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We Need to Intercept Our Next Interstellar Visitor to See If It’s Artificial, Astronomers Say in New Study

Scientists are gaming out the best way to intercept objects that zoom into our solar system from interstellar space, an effort that could provide close-up views of entities that hail from alien star systems. Sending spacecraft to catch up with these interstellar objects, and potentially capture images of them from distances of just a few hundred miles, could reveal important details about their composition, evolution, and their origin beyond our solar neighborhood, reports a new study.

It’s been only five years since the discovery of the first known interstellar visitor—a mysterious 300-foot-wide object known as ‘Oumuamua—which was spotted traveling through the solar system in October 2017. In addition to its sheer novelty, ‘Oumuamua was something of an oddball that puzzled scientists, especially because it underwent a sudden speed boost that still remains unexplained. 

Scientists have presented many natural possible origins for the object, while the Harvard astronomer Avi Loeb has famously suggested that it may have been a piece of alien technology. If an intercept mission had been ready to chase down ‘Oumuamua five years ago, we might have some answers to the tantalizing question of the object’s nature and origin. To ensure we don’t miss our next shot at rendezvousing with a similarly strange object, scientists hope to develop a spacecraft that can lay in wait until it is given the green light to pursue an interstellar target.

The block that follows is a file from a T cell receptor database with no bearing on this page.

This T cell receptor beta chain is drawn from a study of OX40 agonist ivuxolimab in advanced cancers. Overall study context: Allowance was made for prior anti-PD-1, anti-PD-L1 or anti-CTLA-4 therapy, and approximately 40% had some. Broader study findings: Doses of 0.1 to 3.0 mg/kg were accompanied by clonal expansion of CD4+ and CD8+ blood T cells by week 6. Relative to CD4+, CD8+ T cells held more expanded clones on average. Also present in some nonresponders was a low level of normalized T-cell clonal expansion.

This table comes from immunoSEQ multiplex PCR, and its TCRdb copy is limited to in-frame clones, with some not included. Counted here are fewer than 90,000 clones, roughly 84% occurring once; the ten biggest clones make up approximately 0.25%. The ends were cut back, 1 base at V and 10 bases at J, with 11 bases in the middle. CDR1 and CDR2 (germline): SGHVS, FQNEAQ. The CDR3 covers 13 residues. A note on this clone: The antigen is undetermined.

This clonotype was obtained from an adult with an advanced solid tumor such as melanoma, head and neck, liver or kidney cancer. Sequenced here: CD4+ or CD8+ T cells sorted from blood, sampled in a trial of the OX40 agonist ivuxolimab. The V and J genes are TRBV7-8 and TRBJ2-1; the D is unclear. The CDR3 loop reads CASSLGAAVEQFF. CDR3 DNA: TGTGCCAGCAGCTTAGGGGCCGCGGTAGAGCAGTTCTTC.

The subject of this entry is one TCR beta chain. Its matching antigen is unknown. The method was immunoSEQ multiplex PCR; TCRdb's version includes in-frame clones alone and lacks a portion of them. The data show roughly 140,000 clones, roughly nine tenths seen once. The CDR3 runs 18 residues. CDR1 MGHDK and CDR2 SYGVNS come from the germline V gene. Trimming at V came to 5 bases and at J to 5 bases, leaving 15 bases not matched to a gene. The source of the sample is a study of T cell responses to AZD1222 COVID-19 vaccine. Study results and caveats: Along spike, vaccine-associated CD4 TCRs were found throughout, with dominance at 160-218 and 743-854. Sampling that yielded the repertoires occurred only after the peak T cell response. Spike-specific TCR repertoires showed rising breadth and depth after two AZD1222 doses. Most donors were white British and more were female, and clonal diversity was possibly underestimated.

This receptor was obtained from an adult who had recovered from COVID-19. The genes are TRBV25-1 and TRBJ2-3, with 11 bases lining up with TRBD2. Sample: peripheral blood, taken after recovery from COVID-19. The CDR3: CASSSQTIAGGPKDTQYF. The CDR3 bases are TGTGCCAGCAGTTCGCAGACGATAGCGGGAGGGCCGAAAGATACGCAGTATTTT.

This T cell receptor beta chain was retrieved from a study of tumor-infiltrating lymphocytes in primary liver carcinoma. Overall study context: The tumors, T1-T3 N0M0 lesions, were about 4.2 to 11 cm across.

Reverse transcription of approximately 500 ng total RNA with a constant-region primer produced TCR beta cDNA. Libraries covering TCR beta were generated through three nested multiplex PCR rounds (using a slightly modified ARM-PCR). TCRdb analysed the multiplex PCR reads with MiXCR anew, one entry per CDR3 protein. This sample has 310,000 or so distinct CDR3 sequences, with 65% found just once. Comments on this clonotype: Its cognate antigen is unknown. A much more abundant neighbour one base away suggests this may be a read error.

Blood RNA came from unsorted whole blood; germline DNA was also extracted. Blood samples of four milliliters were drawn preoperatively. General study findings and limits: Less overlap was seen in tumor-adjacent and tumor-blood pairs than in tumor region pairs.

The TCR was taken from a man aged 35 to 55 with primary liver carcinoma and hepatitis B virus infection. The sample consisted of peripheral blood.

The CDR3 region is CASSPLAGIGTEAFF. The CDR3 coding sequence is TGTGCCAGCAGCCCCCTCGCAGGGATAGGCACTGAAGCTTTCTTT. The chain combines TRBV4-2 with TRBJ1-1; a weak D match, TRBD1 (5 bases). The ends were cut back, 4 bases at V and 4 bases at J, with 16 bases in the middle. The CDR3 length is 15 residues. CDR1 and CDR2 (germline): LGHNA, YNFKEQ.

Now, a team led by Amir Siraj, a student pursuing astrophysics at Harvard University, have outlined some of the physical parameters of such a mission, including the potential timeline, spacecraft speed, and optimal distance of a flyby. 

Whereas past studies have mapped out the feasibility of the concept, Siraj and his co-authors, including Loeb, investigated the “requirements for a rendezvous mission with the primary objective of producing a resolved image of an interstellar object” and discuss “the characterization from close range of interstellar objects that, like ‘Oumuamua, don’t have an unequivocally identified nature,” according to a forthcoming study in the Journal of Astronomical Instrumentation that was posted on Sunday to the preprint server arXiv.